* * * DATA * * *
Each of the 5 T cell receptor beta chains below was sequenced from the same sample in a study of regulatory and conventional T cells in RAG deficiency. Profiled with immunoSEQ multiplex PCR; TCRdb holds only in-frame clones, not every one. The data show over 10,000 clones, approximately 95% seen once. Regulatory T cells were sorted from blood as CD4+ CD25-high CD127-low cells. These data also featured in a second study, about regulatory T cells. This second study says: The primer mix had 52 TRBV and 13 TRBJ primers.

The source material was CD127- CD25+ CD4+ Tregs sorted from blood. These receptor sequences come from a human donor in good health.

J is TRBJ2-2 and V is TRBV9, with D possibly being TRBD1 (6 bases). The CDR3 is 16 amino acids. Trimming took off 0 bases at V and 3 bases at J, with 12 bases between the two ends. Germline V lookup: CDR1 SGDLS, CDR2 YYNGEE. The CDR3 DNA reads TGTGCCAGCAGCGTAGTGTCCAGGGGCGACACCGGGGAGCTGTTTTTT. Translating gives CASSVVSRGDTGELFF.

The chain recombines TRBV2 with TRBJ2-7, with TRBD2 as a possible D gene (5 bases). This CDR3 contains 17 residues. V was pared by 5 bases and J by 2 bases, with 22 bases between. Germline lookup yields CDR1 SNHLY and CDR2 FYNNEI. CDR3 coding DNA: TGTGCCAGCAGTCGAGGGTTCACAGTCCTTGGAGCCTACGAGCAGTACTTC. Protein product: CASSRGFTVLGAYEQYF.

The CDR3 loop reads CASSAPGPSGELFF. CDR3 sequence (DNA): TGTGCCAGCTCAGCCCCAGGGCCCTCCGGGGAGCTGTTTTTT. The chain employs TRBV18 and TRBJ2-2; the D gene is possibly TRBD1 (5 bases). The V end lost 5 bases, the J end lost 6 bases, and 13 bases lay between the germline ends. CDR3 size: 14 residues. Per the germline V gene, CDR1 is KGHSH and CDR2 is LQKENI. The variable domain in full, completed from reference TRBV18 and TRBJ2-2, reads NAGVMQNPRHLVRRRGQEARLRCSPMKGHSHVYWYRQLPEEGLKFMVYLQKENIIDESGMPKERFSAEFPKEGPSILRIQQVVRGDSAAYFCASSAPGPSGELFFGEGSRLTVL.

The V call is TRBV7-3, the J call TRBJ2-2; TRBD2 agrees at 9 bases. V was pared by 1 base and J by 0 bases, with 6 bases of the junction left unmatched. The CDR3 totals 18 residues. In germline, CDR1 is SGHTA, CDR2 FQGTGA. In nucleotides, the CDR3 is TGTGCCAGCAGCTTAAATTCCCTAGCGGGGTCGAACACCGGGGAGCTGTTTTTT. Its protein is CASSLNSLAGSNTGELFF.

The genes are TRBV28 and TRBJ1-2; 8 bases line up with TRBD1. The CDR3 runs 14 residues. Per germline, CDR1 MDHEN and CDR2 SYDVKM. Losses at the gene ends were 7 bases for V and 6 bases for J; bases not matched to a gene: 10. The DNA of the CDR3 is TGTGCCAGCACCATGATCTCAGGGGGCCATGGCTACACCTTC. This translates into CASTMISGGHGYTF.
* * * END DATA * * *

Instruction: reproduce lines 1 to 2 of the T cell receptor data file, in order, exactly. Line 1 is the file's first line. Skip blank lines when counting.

Each of the 5 T cell receptor beta chains below was sequenced from the same sample in a study of regulatory and conventional T cells in RAG deficiency. Profiled with immunoSEQ multiplex PCR; TCRdb holds only in-frame clones, not every one. The data show over 10,000 clones, approximately 95% seen once. Regulatory T cells were sorted from blood as CD4+ CD25-high CD127-low cells. These data also featured in a second study, about regulatory T cells. This second study says: The primer mix had 52 TRBV and 13 TRBJ primers.

The source material was CD127- CD25+ CD4+ Tregs sorted from blood. These receptor sequences come from a human donor in good health.